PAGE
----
Polyamory in the News!
. . . by Alan M.

February 24, 2014

Danielle Duplassie discusses her findings about opening couples

The Globe and Mail (Canada)

Canada's leading national newspaper printed another Q&A interview about open relationships, this time with a poly researcher, following the one the same writer did with a couple one day earlier. Both articles involved people heading off to the International Conference on the Future of Monogamy and Non-Monogamy in Berkeley.

The article seems to be all about conventional couples who opened their marriages or relationships. However, that probably is the most common way people get into poly.

Danielle Duplassie has caught the attention of Polyamory in the News twice before since 2007.

The myths, realities and challenges in polyamorous relationships

By Zosia Bielski

“Polyamory is a challenging lifestyle to live. We are not socialized to live this way and there are very few media models that demonstrate people actively living these lifestyles,” says Dr. Danielle Duplassie, a Burnaby registered clinical counsellor and sex therapist who works with non-traditional couples.

This weekend the University of California, Berkeley hosts the International Conference on the Future of Monogamy and Non-Monogamy, devoted to scientific and academic research on polyamory, open relationships, swinging and other forms of consensual non-monogamy. (Sample session titles include “Are Polyamory and Cheating all That Different,” “Jealousy Management,” “Issues in Polyamorous Parenting” and “Love Is Always Non-Monogamous.”)

Traditionalists view those practising polyamory with incredulity – “I give them a year,” being the common refrain. But it’s also no cakewalk for its own practitioners.

“Finding a good fit for two people is challenging. Finding a good fit with more than two people is even more challenging, even if sex isn’t involved in the dynamic for everyone,” says Duplassie. Here, the sexologist talks myths, realities and challenges in polyamorous and open relationships.

Pathologies. To the outside world, non-monogamous couples often appear in denial about their own imperviousness to jealousy, and worse: “The biggest misconception is that people assume that these types of relationships are an indication of pathology. I’ve heard both academics and lay people question those in open relationships, making assumptions about their ability to make commitment and questioning their attachment style.”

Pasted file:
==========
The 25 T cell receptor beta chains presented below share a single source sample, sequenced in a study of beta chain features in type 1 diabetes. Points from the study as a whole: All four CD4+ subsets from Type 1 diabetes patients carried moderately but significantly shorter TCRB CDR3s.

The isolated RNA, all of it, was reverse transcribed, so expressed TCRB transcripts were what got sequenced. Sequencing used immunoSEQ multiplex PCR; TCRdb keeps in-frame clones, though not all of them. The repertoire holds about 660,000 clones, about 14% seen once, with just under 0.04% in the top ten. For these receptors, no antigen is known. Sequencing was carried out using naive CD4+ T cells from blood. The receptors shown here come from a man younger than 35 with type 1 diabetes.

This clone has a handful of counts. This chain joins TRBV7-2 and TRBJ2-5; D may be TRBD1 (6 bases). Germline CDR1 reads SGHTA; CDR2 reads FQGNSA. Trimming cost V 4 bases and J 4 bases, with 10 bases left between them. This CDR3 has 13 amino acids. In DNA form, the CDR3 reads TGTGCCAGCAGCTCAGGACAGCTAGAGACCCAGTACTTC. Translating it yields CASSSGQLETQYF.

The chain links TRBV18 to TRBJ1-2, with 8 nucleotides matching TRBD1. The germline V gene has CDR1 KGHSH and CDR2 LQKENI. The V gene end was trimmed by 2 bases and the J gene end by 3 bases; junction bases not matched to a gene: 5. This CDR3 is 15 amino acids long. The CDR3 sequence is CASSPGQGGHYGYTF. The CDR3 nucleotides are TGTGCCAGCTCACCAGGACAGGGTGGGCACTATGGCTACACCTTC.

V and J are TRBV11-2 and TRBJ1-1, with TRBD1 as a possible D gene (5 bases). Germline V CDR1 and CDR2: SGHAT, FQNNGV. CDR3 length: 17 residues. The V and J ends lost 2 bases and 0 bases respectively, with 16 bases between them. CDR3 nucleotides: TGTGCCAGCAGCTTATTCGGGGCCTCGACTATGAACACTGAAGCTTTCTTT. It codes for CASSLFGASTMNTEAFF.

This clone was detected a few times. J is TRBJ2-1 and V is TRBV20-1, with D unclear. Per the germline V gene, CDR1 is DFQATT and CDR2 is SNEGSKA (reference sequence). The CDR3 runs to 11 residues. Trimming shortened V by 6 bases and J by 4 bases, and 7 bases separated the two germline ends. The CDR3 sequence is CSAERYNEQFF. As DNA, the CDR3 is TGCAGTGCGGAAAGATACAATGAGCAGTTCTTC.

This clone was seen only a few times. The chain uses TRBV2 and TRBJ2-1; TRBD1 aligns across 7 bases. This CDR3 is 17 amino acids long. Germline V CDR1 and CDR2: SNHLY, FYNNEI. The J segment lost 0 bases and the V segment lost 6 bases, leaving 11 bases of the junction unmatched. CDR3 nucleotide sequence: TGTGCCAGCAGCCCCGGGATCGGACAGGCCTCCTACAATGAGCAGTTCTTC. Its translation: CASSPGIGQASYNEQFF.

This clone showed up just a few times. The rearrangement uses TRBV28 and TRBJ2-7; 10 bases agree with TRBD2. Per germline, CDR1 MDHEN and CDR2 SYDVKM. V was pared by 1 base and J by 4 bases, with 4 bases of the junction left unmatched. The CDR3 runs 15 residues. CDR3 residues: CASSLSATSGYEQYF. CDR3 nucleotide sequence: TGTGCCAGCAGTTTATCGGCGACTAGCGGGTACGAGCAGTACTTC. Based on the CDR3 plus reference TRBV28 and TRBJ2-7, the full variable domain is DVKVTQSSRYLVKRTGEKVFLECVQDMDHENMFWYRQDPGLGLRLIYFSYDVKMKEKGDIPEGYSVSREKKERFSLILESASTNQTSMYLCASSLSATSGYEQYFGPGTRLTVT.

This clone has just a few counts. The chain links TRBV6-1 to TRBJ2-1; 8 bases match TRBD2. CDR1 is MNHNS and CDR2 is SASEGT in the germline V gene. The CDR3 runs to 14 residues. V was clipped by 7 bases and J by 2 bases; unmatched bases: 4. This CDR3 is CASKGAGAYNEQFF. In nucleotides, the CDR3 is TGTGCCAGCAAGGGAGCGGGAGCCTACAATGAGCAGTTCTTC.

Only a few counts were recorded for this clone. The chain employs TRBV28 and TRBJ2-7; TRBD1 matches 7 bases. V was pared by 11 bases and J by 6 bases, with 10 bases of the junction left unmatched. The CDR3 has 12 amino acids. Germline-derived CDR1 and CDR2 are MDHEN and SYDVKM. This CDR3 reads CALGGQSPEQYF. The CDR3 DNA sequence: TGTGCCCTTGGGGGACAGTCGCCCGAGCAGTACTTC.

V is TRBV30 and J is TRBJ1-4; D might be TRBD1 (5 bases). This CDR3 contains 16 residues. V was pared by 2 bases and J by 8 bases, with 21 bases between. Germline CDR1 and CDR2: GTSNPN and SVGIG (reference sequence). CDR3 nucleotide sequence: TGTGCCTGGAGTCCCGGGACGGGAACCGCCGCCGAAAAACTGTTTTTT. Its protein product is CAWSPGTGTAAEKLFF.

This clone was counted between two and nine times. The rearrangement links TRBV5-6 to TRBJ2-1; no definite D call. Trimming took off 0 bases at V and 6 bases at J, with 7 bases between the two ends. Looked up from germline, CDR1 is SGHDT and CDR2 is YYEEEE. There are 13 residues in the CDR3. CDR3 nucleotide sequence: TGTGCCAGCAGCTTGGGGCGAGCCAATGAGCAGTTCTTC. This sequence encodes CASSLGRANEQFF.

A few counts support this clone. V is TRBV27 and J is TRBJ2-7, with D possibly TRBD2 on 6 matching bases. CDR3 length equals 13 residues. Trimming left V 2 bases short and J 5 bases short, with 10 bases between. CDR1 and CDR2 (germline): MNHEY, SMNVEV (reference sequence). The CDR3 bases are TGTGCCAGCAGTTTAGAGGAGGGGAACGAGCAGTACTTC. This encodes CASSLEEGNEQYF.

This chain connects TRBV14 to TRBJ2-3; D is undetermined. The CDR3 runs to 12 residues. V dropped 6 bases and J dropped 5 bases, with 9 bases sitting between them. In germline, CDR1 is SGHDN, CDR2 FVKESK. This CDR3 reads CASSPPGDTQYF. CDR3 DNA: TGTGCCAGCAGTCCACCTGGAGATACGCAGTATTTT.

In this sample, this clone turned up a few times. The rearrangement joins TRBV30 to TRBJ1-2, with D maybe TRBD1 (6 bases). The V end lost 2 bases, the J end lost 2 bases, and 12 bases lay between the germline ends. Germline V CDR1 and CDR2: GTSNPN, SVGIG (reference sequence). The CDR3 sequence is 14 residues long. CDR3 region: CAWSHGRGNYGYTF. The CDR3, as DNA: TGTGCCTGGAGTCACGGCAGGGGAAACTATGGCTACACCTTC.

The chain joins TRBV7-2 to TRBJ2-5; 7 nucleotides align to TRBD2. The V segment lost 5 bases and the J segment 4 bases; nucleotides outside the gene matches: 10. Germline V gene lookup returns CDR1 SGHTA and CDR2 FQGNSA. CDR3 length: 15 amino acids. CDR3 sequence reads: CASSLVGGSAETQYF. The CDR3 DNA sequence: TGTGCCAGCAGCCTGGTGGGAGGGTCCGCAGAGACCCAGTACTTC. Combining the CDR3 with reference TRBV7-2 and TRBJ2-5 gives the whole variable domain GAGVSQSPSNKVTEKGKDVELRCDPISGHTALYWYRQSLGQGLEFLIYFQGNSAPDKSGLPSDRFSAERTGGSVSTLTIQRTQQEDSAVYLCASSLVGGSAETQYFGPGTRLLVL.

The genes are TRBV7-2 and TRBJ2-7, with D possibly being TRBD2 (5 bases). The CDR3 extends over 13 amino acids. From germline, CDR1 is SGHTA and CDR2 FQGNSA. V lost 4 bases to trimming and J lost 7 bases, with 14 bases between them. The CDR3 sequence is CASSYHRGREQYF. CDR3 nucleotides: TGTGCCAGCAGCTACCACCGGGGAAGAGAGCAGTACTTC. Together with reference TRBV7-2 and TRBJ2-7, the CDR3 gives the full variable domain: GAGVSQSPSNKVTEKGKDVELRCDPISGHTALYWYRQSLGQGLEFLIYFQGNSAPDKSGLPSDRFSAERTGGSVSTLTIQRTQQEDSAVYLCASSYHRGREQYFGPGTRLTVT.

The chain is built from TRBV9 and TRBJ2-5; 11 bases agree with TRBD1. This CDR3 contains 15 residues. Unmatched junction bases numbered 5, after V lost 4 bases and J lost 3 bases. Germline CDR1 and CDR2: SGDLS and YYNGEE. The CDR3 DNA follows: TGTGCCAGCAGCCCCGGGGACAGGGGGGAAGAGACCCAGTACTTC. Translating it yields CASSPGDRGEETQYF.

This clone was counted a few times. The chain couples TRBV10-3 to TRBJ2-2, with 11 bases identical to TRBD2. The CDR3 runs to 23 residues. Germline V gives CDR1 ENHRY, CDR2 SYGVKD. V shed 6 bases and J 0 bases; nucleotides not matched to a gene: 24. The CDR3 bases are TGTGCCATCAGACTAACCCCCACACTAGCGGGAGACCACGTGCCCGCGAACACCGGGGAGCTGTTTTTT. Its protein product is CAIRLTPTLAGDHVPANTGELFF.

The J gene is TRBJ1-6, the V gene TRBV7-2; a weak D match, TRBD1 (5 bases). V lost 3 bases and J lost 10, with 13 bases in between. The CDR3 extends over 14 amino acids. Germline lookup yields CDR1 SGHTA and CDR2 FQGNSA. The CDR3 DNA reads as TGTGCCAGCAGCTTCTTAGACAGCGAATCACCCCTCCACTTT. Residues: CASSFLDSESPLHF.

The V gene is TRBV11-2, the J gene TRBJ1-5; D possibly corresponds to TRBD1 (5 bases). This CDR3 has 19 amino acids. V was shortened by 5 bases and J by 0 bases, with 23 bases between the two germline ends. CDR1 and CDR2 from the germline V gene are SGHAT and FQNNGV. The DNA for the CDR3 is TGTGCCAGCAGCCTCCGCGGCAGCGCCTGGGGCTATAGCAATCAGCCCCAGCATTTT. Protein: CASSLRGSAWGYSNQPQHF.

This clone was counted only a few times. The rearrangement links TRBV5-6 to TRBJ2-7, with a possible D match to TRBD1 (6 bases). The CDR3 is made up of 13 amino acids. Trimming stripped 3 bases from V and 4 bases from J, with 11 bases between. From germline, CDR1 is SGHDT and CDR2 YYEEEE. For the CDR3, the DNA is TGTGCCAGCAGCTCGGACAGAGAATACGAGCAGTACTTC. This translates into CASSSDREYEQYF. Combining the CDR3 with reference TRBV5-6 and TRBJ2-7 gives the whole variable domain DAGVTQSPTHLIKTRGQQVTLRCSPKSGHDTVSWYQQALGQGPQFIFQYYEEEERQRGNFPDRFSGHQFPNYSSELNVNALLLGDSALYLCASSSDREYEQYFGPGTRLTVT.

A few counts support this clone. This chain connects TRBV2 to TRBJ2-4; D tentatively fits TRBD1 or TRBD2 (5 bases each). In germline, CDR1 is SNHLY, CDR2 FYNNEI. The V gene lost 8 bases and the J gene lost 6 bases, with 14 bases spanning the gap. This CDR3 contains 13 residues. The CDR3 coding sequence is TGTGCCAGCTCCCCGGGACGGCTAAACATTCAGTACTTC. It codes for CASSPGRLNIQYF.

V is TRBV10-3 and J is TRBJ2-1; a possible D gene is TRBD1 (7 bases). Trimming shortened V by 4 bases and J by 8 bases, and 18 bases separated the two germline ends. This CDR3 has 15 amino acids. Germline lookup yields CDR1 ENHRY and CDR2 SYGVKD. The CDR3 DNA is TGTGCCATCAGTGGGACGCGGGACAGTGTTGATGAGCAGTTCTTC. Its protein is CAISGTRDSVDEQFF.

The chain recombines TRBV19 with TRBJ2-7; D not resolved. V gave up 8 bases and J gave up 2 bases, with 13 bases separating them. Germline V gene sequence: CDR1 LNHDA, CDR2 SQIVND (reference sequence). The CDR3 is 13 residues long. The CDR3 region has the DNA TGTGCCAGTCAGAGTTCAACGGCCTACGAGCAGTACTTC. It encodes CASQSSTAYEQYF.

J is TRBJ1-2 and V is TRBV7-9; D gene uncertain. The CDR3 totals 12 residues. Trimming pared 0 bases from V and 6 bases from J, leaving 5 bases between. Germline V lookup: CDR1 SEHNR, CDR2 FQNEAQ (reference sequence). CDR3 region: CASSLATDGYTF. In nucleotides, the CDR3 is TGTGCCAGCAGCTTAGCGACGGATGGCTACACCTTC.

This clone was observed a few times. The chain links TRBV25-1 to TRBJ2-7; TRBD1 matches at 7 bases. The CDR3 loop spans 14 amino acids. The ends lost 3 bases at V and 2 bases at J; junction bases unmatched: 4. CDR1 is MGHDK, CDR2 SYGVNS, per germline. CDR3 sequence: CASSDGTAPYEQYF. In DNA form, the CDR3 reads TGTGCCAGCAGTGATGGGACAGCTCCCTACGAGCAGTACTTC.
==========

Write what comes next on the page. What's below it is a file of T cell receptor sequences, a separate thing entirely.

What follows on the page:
Different strokes. Some couples forge a primary union with outside partners serving sexual or platonic needs. Others practising non-monogamy prefer multiple relationships that are independent of one another. “Sometimes people will negotiate certain sexual roles with different partners as a way to get a variety of sexual needs met,” Duplassie says. “Maybe the primary partner will serve as the ‘home base’ for the sexual relationship, while a secondary partner is strictly for particular forms of sex play.”

Rules of the game. Open communication and rule-setting are cornerstones of polyamory.... [Uh-oh about the rule-setting; the wrong kind plants explosives and can have the opposite of the intended effect. –Ed.]

Third party. What happens to the third party once two primary partners decide to move on? “In a triad situation where the original pair decides to move on from the person they invited into the relationship, that third person will feel hurt and rejected....”

Time for all.... “Some of the unique and concrete challenges that were identified in my doctoral research included: inadequate time in a day to devote to all partners; believing the philosophy of non-monogamous relating in theory but questioning it when one feels insecure; engaging with a partner who may not be liked or accepted by another partner and violation of the boundaries that have been established.”

Realism and desire. “In many monogamous relationships, the idea of being attracted to someone else often feels threatening to a partner, and conversations about outside attractions are often avoided,” Duplassie says. “Those in non-monogamous relationships have a greater understanding that one’s sexuality does not fit into a box. We can be attracted and feel emotionally connected to more than one person at a time.”

Read the whole article (Feb. 21, 2014).


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